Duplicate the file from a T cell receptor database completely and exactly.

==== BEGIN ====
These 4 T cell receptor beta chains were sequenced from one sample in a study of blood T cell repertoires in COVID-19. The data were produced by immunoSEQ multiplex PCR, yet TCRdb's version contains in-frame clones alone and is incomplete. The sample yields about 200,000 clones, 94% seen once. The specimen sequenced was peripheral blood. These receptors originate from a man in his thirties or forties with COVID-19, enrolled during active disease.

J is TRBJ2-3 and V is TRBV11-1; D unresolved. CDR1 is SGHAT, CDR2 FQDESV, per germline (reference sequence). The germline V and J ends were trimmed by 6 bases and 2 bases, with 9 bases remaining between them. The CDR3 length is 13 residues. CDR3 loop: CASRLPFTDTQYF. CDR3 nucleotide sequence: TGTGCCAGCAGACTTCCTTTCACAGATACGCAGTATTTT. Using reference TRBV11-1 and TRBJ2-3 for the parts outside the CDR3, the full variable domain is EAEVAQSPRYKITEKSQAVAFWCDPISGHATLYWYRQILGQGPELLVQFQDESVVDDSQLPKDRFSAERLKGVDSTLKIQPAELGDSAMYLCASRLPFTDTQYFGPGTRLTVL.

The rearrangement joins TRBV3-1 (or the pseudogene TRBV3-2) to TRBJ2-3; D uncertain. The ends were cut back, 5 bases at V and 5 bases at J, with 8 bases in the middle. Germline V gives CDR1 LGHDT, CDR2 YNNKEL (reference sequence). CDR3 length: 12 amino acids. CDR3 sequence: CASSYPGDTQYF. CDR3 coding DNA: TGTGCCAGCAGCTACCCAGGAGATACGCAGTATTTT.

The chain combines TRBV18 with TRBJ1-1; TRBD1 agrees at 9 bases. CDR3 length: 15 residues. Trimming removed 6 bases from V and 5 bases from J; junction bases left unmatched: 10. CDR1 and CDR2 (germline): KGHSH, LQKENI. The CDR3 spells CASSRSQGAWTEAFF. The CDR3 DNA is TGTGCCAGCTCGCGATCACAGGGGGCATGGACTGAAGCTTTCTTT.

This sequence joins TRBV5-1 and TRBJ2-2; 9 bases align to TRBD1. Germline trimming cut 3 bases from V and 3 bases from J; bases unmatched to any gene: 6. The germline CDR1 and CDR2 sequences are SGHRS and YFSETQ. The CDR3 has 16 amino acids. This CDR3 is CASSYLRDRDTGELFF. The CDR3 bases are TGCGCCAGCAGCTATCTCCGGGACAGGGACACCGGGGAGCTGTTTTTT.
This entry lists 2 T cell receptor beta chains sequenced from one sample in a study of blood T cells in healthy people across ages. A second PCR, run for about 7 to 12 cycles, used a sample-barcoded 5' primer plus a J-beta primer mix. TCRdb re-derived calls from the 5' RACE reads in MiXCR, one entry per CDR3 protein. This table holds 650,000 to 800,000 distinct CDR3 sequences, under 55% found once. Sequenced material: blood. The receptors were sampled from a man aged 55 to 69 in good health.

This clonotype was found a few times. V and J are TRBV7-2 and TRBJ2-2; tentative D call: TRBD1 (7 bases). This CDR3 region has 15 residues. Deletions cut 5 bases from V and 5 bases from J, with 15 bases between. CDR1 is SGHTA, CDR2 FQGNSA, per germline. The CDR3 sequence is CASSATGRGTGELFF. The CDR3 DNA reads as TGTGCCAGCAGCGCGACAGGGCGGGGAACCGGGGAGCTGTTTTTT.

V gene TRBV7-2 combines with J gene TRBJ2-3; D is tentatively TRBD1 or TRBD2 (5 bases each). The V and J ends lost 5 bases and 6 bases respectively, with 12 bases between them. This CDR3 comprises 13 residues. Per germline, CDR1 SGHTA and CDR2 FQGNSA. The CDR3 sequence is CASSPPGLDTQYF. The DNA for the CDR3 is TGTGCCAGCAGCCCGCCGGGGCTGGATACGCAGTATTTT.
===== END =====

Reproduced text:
These 4 T cell receptor beta chains were sequenced from one sample in a study of blood T cell repertoires in COVID-19. The data were produced by immunoSEQ multiplex PCR, yet TCRdb's version contains in-frame clones alone and is incomplete. The sample yields about 200,000 clones, 94% seen once. The specimen sequenced was peripheral blood. These receptors originate from a man in his thirties or forties with COVID-19, enrolled during active disease.

J is TRBJ2-3 and V is TRBV11-1; D unresolved. CDR1 is SGHAT, CDR2 FQDESV, per germline (reference sequence). The germline V and J ends were trimmed by 6 bases and 2 bases, with 9 bases remaining between them. The CDR3 length is 13 residues. CDR3 loop: CASRLPFTDTQYF. CDR3 nucleotide sequence: TGTGCCAGCAGACTTCCTTTCACAGATACGCAGTATTTT. Using reference TRBV11-1 and TRBJ2-3 for the parts outside the CDR3, the full variable domain is EAEVAQSPRYKITEKSQAVAFWCDPISGHATLYWYRQILGQGPELLVQFQDESVVDDSQLPKDRFSAERLKGVDSTLKIQPAELGDSAMYLCASRLPFTDTQYFGPGTRLTVL.

The rearrangement joins TRBV3-1 (or the pseudogene TRBV3-2) to TRBJ2-3; D uncertain. The ends were cut back, 5 bases at V and 5 bases at J, with 8 bases in the middle. Germline V gives CDR1 LGHDT, CDR2 YNNKEL (reference sequence). CDR3 length: 12 amino acids. CDR3 sequence: CASSYPGDTQYF. CDR3 coding DNA: TGTGCCAGCAGCTACCCAGGAGATACGCAGTATTTT.

The chain combines TRBV18 with TRBJ1-1; TRBD1 agrees at 9 bases. CDR3 length: 15 residues. Trimming removed 6 bases from V and 5 bases from J; junction bases left unmatched: 10. CDR1 and CDR2 (germline): KGHSH, LQKENI. The CDR3 spells CASSRSQGAWTEAFF. The CDR3 DNA is TGTGCCAGCTCGCGATCACAGGGGGCATGGACTGAAGCTTTCTTT.

This sequence joins TRBV5-1 and TRBJ2-2; 9 bases align to TRBD1. Germline trimming cut 3 bases from V and 3 bases from J; bases unmatched to any gene: 6. The germline CDR1 and CDR2 sequences are SGHRS and YFSETQ. The CDR3 has 16 amino acids. This CDR3 is CASSYLRDRDTGELFF. The CDR3 bases are TGCGCCAGCAGCTATCTCCGGGACAGGGACACCGGGGAGCTGTTTTTT.
This entry lists 2 T cell receptor beta chains sequenced from one sample in a study of blood T cells in healthy people across ages. A second PCR, run for about 7 to 12 cycles, used a sample-barcoded 5' primer plus a J-beta primer mix. TCRdb re-derived calls from the 5' RACE reads in MiXCR, one entry per CDR3 protein. This table holds 650,000 to 800,000 distinct CDR3 sequences, under 55% found once. Sequenced material: blood. The receptors were sampled from a man aged 55 to 69 in good health.

This clonotype was found a few times. V and J are TRBV7-2 and TRBJ2-2; tentative D call: TRBD1 (7 bases). This CDR3 region has 15 residues. Deletions cut 5 bases from V and 5 bases from J, with 15 bases between. CDR1 is SGHTA, CDR2 FQGNSA, per germline. The CDR3 sequence is CASSATGRGTGELFF. The CDR3 DNA reads as TGTGCCAGCAGCGCGACAGGGCGGGGAACCGGGGAGCTGTTTTTT.

V gene TRBV7-2 combines with J gene TRBJ2-3; D is tentatively TRBD1 or TRBD2 (5 bases each). The V and J ends lost 5 bases and 6 bases respectively, with 12 bases between them. This CDR3 comprises 13 residues. Per germline, CDR1 SGHTA and CDR2 FQGNSA. The CDR3 sequence is CASSPPGLDTQYF. The DNA for the CDR3 is TGTGCCAGCAGCCCGCCGGGGCTGGATACGCAGTATTTT.